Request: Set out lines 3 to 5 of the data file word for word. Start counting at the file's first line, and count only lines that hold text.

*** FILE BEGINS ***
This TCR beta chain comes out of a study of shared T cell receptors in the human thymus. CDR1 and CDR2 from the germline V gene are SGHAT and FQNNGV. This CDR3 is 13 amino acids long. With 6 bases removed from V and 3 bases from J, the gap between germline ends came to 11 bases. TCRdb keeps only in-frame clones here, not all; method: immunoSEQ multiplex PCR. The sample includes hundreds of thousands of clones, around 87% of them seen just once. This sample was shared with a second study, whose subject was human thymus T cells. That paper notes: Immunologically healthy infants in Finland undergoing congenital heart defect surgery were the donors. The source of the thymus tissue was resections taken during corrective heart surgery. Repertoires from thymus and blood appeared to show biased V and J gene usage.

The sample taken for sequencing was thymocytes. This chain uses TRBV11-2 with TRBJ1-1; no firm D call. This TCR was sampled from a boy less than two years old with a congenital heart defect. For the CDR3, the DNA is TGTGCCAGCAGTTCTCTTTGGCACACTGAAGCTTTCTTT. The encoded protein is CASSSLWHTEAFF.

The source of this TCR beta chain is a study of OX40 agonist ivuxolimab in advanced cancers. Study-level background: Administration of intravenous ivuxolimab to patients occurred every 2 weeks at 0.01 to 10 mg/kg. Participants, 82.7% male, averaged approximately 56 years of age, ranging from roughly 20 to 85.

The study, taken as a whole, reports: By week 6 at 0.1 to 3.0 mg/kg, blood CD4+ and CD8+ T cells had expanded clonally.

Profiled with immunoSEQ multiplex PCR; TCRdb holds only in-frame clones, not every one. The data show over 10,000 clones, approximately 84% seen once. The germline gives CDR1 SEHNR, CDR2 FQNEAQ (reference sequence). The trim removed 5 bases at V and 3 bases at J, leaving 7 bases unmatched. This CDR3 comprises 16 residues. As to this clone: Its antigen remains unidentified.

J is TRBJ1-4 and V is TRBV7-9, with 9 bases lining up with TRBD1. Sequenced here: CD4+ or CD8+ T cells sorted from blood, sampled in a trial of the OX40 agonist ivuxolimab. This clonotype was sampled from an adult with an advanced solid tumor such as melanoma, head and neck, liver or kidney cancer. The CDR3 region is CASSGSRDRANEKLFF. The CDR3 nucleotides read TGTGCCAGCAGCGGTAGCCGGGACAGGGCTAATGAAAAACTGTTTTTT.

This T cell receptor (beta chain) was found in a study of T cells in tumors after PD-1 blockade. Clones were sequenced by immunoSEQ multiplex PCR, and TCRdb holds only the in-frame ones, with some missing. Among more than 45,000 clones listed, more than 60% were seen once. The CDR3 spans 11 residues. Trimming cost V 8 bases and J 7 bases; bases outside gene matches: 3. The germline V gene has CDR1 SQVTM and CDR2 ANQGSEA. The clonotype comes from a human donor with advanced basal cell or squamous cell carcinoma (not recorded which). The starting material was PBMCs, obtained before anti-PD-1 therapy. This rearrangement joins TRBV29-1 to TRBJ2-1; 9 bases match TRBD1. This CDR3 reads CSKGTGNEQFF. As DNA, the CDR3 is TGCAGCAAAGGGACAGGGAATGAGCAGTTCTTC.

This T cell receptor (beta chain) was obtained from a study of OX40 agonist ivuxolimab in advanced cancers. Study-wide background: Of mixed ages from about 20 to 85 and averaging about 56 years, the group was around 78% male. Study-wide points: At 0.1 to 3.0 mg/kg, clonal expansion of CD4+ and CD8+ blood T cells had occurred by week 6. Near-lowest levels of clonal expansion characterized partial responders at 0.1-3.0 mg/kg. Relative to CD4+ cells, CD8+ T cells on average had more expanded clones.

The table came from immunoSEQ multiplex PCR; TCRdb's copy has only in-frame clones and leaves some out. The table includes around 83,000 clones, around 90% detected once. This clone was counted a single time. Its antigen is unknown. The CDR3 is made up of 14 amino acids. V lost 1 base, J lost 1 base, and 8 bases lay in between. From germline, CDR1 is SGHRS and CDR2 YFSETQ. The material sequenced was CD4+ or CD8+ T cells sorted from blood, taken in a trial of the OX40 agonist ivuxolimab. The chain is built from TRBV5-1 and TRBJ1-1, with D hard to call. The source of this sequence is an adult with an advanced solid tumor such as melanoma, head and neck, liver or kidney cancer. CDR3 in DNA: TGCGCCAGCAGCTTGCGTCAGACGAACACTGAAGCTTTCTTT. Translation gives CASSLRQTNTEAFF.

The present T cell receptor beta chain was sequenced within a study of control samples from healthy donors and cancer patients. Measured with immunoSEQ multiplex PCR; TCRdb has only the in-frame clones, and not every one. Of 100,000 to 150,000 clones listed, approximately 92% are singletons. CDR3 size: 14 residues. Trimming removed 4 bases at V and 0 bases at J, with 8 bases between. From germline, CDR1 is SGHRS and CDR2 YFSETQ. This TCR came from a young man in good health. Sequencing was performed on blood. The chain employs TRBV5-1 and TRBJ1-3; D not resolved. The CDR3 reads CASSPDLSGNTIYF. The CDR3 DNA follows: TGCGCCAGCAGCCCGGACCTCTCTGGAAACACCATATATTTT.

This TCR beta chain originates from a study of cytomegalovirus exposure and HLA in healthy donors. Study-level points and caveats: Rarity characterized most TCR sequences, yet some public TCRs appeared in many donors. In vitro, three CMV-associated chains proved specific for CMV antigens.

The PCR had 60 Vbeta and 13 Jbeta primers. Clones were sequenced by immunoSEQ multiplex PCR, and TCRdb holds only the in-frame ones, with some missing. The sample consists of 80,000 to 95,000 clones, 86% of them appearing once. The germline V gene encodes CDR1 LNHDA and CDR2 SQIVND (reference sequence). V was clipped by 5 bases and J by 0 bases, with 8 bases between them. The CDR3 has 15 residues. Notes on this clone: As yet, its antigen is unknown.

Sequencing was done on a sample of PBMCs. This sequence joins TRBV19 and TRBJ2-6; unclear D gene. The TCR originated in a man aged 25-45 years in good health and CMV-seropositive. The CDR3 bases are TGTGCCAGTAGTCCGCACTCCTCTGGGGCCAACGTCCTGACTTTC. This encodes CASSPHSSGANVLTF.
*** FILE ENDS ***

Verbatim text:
The source of this TCR beta chain is a study of OX40 agonist ivuxolimab in advanced cancers. Study-level background: Administration of intravenous ivuxolimab to patients occurred every 2 weeks at 0.01 to 10 mg/kg. Participants, 82.7% male, averaged approximately 56 years of age, ranging from roughly 20 to 85.

The study, taken as a whole, reports: By week 6 at 0.1 to 3.0 mg/kg, blood CD4+ and CD8+ T cells had expanded clonally.

Profiled with immunoSEQ multiplex PCR; TCRdb holds only in-frame clones, not every one. The data show over 10,000 clones, approximately 84% seen once. The germline gives CDR1 SEHNR, CDR2 FQNEAQ (reference sequence). The trim removed 5 bases at V and 3 bases at J, leaving 7 bases unmatched. This CDR3 comprises 16 residues. As to this clone: Its antigen remains unidentified.